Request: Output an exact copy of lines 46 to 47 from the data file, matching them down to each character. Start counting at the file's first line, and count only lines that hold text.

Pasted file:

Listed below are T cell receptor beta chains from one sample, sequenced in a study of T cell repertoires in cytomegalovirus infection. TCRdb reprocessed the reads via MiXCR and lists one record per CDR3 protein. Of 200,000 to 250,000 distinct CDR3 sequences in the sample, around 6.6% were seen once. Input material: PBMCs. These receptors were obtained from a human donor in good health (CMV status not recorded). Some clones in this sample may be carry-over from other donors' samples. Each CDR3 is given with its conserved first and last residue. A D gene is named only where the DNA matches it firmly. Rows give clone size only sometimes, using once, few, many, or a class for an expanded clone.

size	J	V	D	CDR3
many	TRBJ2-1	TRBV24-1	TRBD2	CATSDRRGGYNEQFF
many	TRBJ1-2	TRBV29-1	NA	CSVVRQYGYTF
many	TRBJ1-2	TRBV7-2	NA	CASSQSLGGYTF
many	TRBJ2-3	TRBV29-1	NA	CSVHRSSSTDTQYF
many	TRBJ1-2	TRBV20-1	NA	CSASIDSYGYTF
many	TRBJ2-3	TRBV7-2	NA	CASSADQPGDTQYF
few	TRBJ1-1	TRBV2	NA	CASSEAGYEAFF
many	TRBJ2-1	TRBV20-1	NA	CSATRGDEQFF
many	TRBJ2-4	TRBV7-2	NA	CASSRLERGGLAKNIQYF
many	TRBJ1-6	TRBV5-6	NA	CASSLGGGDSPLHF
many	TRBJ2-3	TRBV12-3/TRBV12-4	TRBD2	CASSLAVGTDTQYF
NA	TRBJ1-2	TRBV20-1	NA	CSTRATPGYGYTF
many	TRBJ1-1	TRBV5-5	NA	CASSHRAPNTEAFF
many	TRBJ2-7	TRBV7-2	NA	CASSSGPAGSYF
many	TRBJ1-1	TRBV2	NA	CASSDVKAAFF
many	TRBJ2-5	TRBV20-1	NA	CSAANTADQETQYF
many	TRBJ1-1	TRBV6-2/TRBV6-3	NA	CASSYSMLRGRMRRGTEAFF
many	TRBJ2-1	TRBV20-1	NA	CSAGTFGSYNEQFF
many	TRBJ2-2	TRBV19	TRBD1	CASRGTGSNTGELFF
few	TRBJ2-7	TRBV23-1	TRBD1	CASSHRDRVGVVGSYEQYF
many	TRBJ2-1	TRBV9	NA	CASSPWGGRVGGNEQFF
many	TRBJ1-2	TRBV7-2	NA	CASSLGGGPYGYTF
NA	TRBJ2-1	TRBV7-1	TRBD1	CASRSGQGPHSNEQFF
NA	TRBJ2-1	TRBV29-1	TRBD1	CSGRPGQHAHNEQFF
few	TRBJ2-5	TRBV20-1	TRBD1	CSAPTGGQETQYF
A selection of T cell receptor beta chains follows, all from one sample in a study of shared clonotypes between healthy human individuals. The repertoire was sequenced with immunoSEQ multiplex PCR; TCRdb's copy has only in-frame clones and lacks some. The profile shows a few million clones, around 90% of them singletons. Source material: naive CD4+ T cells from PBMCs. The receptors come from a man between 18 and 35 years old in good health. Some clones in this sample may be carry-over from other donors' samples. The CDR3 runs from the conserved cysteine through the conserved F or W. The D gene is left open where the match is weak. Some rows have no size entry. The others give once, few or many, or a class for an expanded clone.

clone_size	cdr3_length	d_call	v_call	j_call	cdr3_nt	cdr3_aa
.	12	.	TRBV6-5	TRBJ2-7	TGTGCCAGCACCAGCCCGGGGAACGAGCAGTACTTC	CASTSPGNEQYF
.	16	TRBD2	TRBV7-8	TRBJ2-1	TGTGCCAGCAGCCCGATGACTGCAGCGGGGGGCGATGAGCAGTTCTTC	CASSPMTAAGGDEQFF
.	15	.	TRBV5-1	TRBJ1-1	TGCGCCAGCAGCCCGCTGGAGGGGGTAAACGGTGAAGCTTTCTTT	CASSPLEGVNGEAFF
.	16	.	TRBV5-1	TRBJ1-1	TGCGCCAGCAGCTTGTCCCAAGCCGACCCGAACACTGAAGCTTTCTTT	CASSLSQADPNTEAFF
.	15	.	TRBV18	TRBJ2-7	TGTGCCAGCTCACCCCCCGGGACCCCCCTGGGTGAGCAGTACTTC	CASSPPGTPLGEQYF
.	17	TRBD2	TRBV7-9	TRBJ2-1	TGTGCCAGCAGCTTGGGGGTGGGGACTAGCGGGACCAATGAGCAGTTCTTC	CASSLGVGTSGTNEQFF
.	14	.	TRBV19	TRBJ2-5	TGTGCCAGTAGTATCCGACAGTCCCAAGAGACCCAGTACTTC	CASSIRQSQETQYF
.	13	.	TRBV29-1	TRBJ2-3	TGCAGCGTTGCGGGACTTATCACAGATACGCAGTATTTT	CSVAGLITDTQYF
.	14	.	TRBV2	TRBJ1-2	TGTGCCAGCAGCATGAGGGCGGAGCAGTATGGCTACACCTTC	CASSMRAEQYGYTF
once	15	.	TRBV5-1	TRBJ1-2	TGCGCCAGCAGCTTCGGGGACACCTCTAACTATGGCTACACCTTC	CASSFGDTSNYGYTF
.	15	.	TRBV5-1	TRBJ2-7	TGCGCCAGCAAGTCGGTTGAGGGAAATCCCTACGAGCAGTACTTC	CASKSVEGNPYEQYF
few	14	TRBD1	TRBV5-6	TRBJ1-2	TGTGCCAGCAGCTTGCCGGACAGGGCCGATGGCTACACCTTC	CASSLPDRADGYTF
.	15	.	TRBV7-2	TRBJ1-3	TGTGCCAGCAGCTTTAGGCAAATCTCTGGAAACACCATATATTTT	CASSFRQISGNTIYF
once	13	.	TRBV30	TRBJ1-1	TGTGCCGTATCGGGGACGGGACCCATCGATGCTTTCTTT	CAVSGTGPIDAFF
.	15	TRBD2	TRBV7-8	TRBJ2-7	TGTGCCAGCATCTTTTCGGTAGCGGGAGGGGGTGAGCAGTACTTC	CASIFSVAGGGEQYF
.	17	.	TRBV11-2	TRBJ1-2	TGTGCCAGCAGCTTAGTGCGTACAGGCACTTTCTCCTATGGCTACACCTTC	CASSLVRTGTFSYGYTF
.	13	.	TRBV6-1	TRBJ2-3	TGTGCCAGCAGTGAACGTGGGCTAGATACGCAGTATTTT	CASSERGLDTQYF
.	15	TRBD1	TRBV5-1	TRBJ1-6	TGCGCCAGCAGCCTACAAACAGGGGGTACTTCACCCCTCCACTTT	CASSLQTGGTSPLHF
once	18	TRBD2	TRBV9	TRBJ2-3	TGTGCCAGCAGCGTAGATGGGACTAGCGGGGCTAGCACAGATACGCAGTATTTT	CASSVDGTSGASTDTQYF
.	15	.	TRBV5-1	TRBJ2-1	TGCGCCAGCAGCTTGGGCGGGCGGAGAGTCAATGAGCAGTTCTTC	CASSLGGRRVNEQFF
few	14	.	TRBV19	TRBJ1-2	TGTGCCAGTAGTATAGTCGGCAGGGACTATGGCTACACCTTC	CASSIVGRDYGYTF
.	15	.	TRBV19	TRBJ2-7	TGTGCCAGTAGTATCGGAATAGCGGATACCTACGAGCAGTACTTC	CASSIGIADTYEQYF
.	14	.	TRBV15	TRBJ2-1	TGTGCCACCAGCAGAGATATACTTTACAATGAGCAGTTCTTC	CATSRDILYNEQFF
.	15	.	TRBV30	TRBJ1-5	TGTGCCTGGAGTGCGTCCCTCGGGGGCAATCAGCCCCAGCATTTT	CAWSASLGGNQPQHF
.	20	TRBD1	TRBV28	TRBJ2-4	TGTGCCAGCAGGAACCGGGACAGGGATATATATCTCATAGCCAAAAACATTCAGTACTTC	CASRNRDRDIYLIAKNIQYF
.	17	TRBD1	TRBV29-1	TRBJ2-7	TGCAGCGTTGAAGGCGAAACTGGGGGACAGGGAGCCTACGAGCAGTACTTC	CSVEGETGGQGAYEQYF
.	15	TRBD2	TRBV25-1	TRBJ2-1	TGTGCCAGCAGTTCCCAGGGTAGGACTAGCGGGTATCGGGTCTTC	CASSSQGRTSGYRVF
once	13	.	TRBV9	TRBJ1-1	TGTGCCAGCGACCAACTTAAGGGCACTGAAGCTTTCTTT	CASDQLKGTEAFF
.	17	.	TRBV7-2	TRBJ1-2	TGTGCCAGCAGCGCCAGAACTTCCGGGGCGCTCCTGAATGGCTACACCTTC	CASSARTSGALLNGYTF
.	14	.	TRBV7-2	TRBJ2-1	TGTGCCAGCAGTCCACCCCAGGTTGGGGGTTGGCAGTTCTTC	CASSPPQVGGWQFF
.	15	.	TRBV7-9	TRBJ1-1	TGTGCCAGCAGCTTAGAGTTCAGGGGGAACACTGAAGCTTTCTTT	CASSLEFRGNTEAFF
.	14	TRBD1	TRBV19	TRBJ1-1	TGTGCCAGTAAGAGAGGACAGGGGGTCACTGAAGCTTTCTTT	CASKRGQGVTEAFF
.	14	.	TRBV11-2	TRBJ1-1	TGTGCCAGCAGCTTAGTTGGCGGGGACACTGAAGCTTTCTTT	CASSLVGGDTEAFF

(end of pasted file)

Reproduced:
.	13	.	TRBV6-1	TRBJ2-3	TGTGCCAGCAGTGAACGTGGGCTAGATACGCAGTATTTT	CASSERGLDTQYF
.	15	TRBD1	TRBV5-1	TRBJ1-6	TGCGCCAGCAGCCTACAAACAGGGGGTACTTCACCCCTCCACTTT	CASSLQTGGTSPLHF